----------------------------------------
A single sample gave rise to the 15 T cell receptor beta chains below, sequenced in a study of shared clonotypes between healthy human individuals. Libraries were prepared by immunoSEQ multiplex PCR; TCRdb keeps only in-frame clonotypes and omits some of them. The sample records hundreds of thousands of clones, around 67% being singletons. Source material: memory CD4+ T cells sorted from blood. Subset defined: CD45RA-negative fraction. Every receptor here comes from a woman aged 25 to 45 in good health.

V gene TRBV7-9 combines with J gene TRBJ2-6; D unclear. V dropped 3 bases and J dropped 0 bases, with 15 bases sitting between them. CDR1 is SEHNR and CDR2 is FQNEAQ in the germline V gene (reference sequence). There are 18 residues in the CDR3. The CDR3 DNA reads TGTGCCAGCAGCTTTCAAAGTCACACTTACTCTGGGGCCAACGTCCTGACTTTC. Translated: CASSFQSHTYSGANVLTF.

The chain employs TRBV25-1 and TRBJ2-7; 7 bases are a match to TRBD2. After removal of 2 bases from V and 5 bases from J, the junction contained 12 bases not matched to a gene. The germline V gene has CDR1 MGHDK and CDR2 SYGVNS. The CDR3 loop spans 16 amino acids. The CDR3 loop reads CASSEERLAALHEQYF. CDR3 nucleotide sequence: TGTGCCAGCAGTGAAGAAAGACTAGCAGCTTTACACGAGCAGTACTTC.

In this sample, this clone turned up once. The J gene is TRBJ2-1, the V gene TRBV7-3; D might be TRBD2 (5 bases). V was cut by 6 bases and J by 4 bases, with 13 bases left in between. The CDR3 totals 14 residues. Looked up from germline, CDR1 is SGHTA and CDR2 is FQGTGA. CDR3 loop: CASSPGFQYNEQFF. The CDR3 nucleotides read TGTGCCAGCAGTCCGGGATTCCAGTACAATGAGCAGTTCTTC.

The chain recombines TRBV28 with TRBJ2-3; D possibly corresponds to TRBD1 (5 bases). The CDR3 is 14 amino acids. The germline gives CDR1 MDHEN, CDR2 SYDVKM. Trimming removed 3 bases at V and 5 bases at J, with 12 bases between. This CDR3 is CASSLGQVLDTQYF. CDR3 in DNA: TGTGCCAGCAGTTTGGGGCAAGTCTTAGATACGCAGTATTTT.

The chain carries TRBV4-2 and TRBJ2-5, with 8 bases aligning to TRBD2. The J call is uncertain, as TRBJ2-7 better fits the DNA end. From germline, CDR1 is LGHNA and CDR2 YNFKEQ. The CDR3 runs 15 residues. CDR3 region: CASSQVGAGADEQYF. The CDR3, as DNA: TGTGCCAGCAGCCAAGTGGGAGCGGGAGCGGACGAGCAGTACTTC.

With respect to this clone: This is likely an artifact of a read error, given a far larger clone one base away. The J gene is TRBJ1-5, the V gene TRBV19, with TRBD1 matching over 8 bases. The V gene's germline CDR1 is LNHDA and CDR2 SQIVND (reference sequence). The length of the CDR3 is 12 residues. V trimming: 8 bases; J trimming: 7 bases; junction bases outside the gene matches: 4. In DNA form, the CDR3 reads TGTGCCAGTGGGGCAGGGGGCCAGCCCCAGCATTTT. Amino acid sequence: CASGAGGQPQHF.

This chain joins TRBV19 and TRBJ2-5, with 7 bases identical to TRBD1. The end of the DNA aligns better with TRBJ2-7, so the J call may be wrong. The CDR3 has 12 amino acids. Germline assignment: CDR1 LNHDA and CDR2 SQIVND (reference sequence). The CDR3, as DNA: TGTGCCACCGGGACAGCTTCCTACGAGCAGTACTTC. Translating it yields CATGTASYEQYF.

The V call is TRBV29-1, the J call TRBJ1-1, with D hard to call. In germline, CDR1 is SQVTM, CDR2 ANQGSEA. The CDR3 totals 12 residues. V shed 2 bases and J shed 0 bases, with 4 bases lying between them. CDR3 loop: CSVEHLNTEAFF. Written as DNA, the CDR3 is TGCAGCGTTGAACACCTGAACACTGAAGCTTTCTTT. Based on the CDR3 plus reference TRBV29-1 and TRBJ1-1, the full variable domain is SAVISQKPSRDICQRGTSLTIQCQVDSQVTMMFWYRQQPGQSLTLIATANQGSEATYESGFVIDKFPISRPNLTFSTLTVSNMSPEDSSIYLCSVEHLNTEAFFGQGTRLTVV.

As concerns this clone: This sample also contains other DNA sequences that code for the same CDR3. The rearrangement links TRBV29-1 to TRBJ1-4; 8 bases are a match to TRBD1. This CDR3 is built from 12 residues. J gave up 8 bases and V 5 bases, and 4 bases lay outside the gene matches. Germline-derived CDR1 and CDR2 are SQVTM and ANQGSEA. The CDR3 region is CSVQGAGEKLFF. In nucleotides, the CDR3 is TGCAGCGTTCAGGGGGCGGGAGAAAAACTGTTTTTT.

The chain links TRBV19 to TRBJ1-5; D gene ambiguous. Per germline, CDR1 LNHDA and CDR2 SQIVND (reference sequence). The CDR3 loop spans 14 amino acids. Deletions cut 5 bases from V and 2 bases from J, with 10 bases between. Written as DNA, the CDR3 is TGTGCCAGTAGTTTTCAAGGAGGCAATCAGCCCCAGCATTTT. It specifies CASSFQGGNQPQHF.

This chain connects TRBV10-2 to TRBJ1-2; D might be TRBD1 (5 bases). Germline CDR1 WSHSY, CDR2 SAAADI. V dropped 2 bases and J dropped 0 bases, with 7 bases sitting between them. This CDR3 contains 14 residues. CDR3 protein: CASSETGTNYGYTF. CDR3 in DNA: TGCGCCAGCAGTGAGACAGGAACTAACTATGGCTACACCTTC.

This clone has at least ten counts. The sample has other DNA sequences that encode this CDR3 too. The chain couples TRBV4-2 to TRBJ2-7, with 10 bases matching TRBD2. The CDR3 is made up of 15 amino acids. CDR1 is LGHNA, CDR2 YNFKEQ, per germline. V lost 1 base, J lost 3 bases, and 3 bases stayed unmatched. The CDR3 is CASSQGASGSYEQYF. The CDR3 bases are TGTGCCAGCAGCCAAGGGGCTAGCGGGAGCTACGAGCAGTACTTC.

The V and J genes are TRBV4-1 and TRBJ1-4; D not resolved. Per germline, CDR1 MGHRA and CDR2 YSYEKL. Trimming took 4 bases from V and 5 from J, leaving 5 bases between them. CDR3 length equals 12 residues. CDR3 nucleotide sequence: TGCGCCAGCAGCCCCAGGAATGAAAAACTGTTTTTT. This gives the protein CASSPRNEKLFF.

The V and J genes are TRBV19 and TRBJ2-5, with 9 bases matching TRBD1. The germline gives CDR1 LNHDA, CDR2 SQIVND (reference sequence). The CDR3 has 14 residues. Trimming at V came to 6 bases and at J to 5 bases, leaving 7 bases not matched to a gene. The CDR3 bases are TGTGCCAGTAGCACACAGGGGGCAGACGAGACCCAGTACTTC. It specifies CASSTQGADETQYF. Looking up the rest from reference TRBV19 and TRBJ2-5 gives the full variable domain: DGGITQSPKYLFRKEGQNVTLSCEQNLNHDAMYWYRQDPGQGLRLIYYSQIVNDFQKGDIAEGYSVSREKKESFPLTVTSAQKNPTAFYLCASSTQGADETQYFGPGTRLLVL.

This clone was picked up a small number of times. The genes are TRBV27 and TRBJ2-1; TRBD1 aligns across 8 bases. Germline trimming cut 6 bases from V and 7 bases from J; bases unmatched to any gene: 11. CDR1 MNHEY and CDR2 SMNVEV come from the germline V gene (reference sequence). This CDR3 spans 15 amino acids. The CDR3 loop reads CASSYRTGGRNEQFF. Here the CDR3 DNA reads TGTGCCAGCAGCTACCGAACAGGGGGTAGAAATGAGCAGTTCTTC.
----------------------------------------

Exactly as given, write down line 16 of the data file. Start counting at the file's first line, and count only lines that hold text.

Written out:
This clone was picked up a small number of times. The genes are TRBV27 and TRBJ2-1; TRBD1 aligns across 8 bases. Germline trimming cut 6 bases from V and 7 bases from J; bases unmatched to any gene: 11. CDR1 MNHEY and CDR2 SMNVEV come from the germline V gene (reference sequence). This CDR3 spans 15 amino acids. The CDR3 loop reads CASSYRTGGRNEQFF. Here the CDR3 DNA reads TGTGCCAGCAGCTACCGAACAGGGGGTAGAAATGAGCAGTTCTTC.